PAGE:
Please use this identifier to cite or link to this item:
|Scopus||Web of Science®||Altmetric|
|Title:||Comparative roadmaps of reprogramming and oncogenic transformation identify Bcl11b and Atoh8 as broad regulators of cellular plasticity|
Yang Sun, Y.B.
De Matteo, L.
|Citation:||Nature Cell Biology, 2022; 24(9):1350-1363|
|A. Huyghe ... J.M Polo ... et al.|
|Abstract:||Coordinated changes of cellular plasticity and identity are critical for pluripotent reprogramming and oncogenic transformation. However, the sequences of events that orchestrate these intermingled modifications have never been comparatively dissected. Here, we deconvolute the cellular trajectories of reprogramming (via Oct4/Sox2/Klf4/c-Myc) and transformation (via Ras/c-Myc) at the single-cell resolution and reveal how the two processes intersect before they bifurcate. This approach led us to identify the transcription factor Bcl11b as a broad-range regulator of cell fate changes, as well as a pertinent marker to capture early cellular intermediates that emerge simultaneously during reprogramming and transformation. Multiomics characterization of these intermediates unveiled a c-Myc/Atoh8/Sfrp1 regulatory axis that constrains reprogramming, transformation and transdifferentiation. Mechanistically, we found that Atoh8 restrains cellular plasticity, independent of cellular identity, by binding a specific enhancer network. This study provides insights into the partitioned control of cellular plasticity and identity for both regenerative and cancer biology.|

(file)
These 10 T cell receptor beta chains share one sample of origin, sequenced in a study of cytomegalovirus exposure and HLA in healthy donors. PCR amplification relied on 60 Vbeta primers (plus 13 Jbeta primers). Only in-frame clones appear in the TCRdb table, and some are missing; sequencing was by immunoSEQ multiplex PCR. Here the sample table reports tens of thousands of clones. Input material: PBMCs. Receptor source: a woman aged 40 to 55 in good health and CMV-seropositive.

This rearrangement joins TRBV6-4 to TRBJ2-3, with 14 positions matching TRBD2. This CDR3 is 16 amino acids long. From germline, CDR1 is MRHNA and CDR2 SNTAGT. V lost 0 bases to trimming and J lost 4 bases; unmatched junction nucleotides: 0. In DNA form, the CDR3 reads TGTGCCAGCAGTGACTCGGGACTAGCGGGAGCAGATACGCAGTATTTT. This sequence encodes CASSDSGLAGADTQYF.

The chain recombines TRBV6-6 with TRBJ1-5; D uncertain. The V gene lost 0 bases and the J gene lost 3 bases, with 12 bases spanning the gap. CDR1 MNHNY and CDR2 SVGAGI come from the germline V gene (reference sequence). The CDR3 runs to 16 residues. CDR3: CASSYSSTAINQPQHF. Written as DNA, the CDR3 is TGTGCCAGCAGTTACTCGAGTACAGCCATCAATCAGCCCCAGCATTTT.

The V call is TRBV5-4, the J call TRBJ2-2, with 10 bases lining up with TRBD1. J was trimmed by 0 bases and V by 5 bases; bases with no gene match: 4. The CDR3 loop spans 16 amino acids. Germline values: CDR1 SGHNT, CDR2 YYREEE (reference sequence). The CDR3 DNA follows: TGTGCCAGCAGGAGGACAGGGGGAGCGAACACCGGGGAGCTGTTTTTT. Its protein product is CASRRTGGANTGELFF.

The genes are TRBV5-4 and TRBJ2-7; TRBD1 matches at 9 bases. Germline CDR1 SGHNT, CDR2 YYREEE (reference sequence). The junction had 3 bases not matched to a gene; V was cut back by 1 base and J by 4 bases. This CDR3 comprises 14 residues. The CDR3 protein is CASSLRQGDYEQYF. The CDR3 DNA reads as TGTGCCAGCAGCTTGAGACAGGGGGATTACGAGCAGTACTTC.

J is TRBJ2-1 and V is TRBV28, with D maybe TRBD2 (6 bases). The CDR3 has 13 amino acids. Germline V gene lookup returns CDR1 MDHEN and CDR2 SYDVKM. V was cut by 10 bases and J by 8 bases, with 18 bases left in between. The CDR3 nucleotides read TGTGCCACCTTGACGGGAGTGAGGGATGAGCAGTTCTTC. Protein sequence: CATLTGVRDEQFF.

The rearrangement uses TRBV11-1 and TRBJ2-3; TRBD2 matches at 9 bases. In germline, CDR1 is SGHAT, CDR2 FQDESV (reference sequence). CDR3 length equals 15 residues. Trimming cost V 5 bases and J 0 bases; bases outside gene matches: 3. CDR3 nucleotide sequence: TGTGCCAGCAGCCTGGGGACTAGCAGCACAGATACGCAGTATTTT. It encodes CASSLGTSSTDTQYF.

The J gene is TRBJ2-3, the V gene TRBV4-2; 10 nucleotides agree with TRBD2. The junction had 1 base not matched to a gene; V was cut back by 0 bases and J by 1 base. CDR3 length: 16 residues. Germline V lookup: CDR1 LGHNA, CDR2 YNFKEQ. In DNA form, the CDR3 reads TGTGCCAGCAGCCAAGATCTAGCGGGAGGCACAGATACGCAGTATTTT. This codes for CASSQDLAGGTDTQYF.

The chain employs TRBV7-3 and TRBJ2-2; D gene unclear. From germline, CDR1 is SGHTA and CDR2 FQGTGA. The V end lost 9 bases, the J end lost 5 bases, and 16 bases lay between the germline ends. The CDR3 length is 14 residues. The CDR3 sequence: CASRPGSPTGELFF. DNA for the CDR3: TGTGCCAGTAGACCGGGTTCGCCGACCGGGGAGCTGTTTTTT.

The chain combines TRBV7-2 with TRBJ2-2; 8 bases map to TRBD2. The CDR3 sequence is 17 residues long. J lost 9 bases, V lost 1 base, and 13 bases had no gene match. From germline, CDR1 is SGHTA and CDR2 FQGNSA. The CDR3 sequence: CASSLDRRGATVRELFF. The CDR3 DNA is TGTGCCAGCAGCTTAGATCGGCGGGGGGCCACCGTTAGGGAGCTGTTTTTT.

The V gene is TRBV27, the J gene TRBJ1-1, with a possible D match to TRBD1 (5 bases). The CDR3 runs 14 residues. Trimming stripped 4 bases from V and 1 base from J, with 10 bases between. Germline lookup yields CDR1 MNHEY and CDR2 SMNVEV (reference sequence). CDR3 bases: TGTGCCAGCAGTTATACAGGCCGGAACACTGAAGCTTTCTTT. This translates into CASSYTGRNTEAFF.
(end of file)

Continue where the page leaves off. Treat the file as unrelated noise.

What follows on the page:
|Keywords:||Tumor Suppressor Proteins|
Octamer Transcription Factor-3
SOXB1 Transcription Factors
Induced Pluripotent Stem Cells
|Rights:||© The Author(s) 2022 This article is licensed under a Creative Commons Attribution 4.0 International License, which permits use, sharing, adaptation, distribution and reproduction in any medium or format, as long as you give appropriate credit to the original author(s) and the source, provide a link to the Creative Commons license, and indicate if changes were made. The images or other third party material in this article are included in the article’s Creative Commons license, unless indicated otherwise in a credit line to the material. If material is not included in the article’s Creative Commons license and your intended use is not permitted by statutory regulation or exceeds the permitted use, you will need to obtain permission directly from the copyright holder. To view a copy of this license, visit http://creativecommons. org/licenses/by/4.0/.|
|Appears in Collections:||Medicine publications|
South Australian Immunogenomics Cancer Institute (SAIGENCI) publications
Files in This Item:
|hdl_136650.pdf||Published version||15.4 MB||Adobe PDF||View/Open|
Items in DSpace are protected by copyright, with all rights reserved, unless otherwise indicated.